New Beginnings

If you had never been to Louisiana before, you might drive through the southern countryside today, passing sugarcane fields and oil refineries, and across bridge after bridge spanning a seemingly endless swampland, without too heavy of a reminder that just last fall, nearly all seemed lost. While all is not normal or pristine, you can visit the occasional small town that survived or is rebuilding. And you can even drop in on New Orleans, with its ample supply of "I Survived Katrina" T-shirts in the French Quarter.

I suppose looking back at the chaos and the past five months of recovery, the ongoing battle for normalcy is beginning to weigh in favor of the people.

As a staff member of the Equine Health Studies Program at Louisiana State University, the hurricane experience was very close and very real to me and the entire team of faculty, staff, and students at our hospital. Having waded through muddy streets in search of lost horses, and having stood in the middle of a once-vibrant city that became abandoned neighborhoods without another human being around for miles, we gained a unique understanding of quiet desolation. Those temporary feelings of helplessness combined with the overwhelming anxiety of uncertainty have been branded in our minds forever.

But the awesome power of nature brought more to Louisiana than just a lot of water. The extreme devastation brought on by that unprecedented season of storms paled in comparison to the opportunity for goodness that was unveiled in simply coming together as people helping people. It has been a process recovering from that time, to be sure, but a process in the right direction.

I spent an evening last weekend at Evangeline Downs in Opelousas, La. It was Premier Night for Delta Downs, one of two racetracks heavily damaged by the hurricanes that forced the tracks to hold race meets elsewhere. It was an incredible evening with a sell-out crowd, huge fields, and some of the best racing I've seen in Louisiana. A Louisiana homebred, Happy Ticket, a former Breeders' Cup contender, stole the show. There was the occasional comment about pastures coming back and some talk of how the sugar cane crop survived and what prices might yield this year, but the focus was on the horses. There was joy in racing and being together as horsemen.

Yes, this was a Delta Downs event, being run at another racetrack--another example of the ongoing ability to bend, not break. It is that strength and spirit of positive-minded individuals combining their efforts and resources to keep moving forward that made the hurricane sea-son endurable. It is that spirit of giving that brought thousands of dollars, and thousands of volunteers, to our doorsteps when we needed it. It is that strength that made those most heavily affected believe that they could survive.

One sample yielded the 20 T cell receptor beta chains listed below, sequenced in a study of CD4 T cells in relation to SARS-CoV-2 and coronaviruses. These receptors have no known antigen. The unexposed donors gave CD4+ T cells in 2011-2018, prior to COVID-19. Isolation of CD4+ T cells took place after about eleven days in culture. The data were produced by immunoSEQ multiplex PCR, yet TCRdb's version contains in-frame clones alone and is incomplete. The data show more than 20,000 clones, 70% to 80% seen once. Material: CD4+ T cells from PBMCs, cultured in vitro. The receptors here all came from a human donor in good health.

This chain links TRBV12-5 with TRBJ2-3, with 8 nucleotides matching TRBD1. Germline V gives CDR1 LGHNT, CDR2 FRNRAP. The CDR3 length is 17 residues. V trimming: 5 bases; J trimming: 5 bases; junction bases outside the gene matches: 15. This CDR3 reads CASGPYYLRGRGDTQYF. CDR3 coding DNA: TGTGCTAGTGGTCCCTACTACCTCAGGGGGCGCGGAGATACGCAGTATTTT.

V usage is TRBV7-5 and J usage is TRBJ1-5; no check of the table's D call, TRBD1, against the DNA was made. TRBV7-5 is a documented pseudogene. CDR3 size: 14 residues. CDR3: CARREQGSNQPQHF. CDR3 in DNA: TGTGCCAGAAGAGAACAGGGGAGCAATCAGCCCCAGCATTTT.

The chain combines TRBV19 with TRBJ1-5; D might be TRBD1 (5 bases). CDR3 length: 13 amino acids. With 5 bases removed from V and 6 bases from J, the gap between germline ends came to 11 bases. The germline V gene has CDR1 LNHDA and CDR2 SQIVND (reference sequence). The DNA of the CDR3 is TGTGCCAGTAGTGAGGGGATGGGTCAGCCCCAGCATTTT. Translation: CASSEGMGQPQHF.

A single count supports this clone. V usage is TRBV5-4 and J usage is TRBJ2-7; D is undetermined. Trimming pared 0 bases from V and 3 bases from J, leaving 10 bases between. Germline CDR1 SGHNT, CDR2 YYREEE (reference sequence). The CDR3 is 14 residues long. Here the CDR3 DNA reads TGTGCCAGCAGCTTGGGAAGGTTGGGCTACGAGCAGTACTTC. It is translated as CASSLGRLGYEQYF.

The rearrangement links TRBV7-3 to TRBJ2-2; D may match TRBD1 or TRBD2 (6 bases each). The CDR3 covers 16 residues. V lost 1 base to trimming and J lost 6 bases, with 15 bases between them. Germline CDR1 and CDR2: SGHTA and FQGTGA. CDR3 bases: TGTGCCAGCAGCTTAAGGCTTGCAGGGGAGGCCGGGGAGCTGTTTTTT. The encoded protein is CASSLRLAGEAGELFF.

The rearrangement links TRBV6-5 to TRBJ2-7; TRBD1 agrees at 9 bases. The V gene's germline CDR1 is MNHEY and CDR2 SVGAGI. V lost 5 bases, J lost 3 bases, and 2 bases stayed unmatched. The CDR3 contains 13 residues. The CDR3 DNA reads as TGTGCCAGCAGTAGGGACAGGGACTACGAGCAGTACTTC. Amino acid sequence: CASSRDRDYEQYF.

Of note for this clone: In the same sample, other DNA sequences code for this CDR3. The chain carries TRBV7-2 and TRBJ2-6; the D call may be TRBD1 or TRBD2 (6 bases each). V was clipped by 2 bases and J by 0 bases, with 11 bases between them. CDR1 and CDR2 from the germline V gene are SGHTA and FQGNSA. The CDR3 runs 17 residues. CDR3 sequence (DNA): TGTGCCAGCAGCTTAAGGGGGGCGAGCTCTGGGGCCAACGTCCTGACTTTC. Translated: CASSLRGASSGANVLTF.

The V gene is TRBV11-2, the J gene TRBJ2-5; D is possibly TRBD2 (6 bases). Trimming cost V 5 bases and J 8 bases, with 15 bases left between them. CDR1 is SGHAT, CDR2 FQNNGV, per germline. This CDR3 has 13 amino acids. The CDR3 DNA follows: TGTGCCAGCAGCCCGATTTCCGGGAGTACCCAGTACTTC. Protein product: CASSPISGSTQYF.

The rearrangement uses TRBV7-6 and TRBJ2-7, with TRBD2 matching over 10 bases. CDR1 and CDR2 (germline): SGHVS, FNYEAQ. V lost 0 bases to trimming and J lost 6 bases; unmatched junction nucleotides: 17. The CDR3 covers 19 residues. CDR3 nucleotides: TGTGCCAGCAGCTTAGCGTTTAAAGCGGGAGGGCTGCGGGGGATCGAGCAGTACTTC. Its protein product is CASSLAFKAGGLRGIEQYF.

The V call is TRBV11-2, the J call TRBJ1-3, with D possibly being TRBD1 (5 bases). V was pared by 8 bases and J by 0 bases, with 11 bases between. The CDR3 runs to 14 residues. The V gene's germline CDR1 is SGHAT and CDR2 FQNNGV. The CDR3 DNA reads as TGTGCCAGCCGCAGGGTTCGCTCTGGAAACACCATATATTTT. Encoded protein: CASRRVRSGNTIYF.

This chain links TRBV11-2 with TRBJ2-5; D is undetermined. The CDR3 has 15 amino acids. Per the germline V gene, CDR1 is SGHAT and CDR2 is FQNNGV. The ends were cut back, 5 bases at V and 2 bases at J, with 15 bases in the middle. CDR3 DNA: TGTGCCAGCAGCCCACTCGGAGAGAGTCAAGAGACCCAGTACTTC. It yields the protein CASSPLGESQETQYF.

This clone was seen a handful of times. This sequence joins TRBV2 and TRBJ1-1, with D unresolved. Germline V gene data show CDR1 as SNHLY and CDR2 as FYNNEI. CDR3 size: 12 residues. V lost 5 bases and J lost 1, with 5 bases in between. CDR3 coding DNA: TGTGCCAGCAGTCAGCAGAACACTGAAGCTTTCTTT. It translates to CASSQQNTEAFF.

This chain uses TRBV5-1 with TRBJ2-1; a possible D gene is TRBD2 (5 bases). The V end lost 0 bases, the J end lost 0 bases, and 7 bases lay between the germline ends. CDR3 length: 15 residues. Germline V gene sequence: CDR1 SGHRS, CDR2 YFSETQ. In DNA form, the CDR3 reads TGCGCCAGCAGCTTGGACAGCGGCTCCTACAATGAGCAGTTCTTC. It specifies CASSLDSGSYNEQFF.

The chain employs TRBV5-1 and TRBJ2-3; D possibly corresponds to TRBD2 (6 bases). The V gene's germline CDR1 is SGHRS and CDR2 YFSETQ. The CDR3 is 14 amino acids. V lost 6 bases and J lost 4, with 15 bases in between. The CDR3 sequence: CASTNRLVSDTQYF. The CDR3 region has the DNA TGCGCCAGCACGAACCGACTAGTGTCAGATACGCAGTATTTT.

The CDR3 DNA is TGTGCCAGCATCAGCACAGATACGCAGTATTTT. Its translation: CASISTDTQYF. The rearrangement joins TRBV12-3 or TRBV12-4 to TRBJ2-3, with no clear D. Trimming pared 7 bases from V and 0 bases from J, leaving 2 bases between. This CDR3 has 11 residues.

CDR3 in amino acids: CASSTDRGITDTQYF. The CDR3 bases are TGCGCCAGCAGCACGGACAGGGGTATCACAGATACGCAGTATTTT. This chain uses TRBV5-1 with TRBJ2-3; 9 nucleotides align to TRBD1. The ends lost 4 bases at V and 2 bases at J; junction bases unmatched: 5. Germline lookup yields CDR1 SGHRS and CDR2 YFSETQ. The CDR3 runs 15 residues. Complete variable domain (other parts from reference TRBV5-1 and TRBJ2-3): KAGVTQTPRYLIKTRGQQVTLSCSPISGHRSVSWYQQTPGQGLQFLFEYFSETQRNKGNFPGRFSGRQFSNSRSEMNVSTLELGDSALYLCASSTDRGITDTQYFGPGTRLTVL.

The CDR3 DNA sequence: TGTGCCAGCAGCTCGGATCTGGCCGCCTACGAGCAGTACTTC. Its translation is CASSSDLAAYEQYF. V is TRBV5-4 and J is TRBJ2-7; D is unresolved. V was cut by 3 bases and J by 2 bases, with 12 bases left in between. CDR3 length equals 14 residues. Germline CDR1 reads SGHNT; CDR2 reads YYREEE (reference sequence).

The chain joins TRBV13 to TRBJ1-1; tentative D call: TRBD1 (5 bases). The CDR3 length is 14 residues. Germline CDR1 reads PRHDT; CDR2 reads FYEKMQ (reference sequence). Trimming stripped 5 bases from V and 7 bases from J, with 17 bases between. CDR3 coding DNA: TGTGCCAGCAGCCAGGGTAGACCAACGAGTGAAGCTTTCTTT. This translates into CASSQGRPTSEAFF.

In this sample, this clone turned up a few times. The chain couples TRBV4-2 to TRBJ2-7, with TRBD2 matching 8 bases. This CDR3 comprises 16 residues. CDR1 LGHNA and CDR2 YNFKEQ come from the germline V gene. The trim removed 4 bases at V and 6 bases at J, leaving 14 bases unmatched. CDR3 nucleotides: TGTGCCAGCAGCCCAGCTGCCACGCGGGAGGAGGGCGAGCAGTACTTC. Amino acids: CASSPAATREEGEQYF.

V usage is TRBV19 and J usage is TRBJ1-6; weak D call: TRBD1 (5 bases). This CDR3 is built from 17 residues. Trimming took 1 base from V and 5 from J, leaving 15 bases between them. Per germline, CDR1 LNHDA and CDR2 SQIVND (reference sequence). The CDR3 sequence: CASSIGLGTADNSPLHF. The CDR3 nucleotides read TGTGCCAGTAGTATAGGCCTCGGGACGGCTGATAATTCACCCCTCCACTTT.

The necessity and ability to rebuild continues. There is construction and reconstruction taking place everywhere you look; ongoing shipments of hay continue to be solicited to sustain affected herds until summer pastures begin to grow. There are new fences to be erected and new directions to be taken. The ability to endure has never been so dramatically manifested.

If I could say anything about the state of the horse industry today and about the entire hurricane experience, I would say, "Thank You." Thank you to the people of America, and to the horse industry nationwide. We couldn’t have done it without you. And it is because of you that we continue to move ahead. Regardless of the size of your contribution, you did what you could, and it made a difference.

If you look at the horses of Louisiana today, you'll see them standing in fields, or see their heads pop out of stall doors down carefully groomed shedrows. There are many good things happening, and so much yet to be accomplished. There are new foals to be born, new training to be undertaken, trails to ride, and races to run. Without a doubt we are built upon what we have experienced, but our future is shaped by what we can imagine.

About the Author

Ky Mortensen

Ky Mortensen is director of advancement for the Equine Health Studies Program at Louisiana State University's School of Veterinary Medicine.

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